One thing is painfully honest here.  This woman did not have the benefit of a Don West or Mark O'Mara on her defense team.  They would have chewed Corey up and spit her out.

              Of all the preposterous assumptions of humanity over humanity, nothing exceeds most of the criticisms made on the habits of the poor by the well-housed, well-warmed, and well-fed. --Herman Melville

              by ZedMont on Wed Jul 17, 2013 at 05:08:19 PM PDT

              [ Parent ]

          •  one more snippet (1+ / 0-)
            Recommended by:
            Mayfly

            " Police retrieved a shell casing from the kitchen floor, the weapon, which was lying on the living room table, and they observed the bullet hole, which had gone through the kitchen wall and lodged in the ceiling."

        •  ZedMont - In Florida (2+ / 0-)
          Recommended by:
          marina, ZedMont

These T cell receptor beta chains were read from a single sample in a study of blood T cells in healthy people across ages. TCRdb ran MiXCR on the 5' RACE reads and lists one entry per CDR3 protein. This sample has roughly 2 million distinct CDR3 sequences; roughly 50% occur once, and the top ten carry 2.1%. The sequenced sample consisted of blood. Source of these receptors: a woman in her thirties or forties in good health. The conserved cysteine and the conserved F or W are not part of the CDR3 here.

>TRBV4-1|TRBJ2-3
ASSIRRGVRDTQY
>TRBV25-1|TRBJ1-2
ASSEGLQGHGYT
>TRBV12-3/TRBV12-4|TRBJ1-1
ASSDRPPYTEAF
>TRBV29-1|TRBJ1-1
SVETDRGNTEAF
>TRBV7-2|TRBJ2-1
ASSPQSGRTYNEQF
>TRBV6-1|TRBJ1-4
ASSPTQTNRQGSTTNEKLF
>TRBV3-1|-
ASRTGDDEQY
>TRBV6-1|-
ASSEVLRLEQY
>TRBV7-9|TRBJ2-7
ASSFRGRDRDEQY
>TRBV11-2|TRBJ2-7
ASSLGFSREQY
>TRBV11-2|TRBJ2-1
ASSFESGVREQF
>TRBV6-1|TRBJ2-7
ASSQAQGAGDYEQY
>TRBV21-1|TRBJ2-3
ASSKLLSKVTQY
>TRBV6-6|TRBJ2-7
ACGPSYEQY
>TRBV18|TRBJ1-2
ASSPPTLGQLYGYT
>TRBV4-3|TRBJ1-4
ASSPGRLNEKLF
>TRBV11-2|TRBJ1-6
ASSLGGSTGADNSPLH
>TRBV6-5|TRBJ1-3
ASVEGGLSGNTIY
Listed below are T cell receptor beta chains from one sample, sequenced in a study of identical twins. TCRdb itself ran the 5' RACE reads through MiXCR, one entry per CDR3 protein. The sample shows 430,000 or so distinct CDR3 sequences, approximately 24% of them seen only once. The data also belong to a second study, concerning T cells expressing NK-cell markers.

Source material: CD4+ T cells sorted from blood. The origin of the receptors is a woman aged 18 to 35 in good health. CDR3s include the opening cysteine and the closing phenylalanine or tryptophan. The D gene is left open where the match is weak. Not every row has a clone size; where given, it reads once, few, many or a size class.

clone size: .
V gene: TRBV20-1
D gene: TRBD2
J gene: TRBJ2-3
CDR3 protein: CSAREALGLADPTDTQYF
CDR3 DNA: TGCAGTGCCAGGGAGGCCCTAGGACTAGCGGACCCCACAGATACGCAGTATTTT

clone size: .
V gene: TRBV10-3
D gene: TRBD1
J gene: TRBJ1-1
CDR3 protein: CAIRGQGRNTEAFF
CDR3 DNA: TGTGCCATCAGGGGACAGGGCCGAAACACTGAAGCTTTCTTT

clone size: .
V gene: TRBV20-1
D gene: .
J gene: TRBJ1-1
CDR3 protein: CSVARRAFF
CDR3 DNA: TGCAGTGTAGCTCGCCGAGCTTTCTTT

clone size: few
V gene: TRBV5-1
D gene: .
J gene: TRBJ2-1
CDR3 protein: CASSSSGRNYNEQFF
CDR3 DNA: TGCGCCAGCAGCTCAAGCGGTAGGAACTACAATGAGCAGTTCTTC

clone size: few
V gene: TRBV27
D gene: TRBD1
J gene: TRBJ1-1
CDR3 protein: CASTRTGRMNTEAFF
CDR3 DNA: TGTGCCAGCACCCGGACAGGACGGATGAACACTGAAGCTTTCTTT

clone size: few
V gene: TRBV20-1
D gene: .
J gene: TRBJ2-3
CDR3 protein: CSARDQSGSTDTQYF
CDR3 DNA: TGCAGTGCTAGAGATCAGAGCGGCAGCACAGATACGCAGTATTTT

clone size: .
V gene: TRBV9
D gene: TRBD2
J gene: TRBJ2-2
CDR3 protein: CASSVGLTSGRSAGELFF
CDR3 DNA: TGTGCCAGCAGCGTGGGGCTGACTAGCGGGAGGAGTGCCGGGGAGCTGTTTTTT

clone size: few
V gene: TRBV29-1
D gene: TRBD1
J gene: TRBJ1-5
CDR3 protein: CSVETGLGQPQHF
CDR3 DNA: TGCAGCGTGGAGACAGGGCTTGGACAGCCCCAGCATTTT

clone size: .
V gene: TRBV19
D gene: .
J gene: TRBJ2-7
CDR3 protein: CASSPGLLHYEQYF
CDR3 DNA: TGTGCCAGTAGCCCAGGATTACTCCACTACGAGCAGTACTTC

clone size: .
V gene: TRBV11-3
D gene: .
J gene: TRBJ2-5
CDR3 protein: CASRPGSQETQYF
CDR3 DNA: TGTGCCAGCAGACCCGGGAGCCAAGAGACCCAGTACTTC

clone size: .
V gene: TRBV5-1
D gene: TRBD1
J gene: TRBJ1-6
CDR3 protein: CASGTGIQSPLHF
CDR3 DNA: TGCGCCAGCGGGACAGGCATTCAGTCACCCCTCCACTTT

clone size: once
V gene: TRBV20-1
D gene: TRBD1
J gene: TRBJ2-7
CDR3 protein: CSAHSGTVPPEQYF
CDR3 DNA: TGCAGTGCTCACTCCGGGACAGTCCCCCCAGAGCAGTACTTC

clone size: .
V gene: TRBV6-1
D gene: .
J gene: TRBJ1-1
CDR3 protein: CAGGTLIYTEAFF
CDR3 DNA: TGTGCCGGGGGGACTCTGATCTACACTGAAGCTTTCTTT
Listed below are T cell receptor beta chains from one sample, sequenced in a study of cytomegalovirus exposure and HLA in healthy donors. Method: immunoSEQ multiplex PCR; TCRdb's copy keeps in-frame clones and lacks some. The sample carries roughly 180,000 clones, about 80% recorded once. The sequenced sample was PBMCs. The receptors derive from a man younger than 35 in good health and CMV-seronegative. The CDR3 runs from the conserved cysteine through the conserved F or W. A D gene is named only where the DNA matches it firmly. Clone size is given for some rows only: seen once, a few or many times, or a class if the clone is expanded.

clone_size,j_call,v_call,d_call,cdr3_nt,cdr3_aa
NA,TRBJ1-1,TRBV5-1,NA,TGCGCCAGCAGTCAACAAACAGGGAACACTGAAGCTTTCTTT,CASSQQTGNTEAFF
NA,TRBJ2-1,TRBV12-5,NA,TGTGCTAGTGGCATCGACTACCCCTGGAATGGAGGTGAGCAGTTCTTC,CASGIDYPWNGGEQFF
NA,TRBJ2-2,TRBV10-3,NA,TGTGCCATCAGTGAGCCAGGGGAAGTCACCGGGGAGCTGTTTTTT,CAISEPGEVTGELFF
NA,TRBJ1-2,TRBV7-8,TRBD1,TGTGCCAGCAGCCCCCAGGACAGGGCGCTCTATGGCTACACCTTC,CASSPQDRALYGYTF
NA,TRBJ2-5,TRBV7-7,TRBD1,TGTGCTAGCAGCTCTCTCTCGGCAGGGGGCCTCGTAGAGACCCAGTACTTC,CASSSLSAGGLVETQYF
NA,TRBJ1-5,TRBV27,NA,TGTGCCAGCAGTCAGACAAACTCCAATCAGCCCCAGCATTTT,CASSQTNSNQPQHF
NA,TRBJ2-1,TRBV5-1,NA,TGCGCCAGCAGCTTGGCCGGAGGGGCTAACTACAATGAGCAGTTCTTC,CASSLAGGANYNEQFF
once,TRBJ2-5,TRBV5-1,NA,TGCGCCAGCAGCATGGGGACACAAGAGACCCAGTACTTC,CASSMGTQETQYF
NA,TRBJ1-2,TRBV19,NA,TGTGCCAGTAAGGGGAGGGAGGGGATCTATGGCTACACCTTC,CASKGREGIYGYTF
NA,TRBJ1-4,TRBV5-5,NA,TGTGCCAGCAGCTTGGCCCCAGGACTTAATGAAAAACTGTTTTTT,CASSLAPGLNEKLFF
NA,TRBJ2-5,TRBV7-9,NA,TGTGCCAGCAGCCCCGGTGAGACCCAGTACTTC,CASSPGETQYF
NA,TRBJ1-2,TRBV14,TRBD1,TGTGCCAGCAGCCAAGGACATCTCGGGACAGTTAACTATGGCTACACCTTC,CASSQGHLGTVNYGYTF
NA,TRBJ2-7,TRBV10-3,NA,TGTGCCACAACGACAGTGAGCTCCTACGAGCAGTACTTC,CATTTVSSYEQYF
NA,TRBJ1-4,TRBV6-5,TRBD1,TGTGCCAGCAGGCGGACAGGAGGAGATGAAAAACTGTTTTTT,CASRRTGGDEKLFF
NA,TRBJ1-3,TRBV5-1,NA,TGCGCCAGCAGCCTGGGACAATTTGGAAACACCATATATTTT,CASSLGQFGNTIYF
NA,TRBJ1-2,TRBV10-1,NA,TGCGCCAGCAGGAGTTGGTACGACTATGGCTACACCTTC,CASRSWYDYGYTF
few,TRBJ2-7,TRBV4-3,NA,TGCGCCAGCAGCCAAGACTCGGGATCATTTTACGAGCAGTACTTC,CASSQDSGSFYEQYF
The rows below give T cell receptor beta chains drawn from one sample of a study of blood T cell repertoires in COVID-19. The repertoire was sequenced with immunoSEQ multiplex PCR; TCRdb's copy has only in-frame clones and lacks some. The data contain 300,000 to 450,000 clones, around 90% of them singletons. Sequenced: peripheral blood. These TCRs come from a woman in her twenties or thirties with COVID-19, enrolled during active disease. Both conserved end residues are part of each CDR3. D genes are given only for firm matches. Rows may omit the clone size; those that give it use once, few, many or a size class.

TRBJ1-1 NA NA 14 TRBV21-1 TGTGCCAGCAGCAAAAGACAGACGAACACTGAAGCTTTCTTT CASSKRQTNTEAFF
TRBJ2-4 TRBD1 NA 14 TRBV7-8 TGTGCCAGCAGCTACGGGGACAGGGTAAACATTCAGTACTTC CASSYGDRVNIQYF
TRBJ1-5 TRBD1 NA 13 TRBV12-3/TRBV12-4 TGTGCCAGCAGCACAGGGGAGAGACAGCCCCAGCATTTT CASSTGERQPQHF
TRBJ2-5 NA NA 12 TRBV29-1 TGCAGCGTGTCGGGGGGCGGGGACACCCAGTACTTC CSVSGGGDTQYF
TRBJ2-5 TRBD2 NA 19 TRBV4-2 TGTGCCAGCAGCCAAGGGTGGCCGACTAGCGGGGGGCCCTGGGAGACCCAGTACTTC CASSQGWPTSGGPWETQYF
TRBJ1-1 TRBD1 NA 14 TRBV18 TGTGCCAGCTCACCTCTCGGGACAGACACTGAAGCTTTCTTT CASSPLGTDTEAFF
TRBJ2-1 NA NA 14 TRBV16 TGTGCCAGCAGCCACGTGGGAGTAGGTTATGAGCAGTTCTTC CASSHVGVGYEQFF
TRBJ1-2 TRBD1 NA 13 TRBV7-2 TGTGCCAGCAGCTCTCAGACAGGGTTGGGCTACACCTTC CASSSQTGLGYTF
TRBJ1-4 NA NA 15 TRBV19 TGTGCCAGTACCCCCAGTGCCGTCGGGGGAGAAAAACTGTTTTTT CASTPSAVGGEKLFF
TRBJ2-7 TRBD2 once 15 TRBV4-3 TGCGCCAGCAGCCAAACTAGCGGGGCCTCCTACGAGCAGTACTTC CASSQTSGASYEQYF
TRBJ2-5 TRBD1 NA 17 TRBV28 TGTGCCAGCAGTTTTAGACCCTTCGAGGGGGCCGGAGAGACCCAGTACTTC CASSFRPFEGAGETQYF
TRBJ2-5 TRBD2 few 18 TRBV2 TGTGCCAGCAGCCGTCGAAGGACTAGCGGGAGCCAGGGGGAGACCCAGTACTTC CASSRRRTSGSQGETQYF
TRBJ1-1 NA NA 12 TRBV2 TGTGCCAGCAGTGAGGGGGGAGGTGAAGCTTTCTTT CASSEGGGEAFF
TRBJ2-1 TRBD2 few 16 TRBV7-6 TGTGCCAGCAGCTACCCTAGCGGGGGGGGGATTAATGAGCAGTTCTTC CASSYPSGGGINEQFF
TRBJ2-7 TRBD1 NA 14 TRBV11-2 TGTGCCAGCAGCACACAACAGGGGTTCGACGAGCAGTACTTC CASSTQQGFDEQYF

discharging a firearm during the commission of a felony carries a MINIMUM 20 year sentence. The felony, IIRC, was aggravated assault. Threatening someone with a firearm is aggravated assault.
             Under our state's quaint laws, though, she could have killed him, claimed that her life was in danger and probably not even been prosecuted.
             All the incentives in Florida are toward killing your adversary in a confrontation. Had she not fired the gun, but simply threatened hi with it, the minimum penalty is ten years.

        •  No, at worst (0+ / 0-)

          she shot at him and missed. At BEST she didn't shoot at anyone.

          We decided to move the center farther to the right by starting the whole debate from a far-right position to begin with. - Former House Majority Leader Tom DeLay

          by denise b on Mon Jul 22, 2013 at 06:26:48 PM PDT

          [ Parent ]

      •  This case is an example of an unjust system (3+ / 0-)
        Recommended by:
        Kevskos, Pi Li, andalusi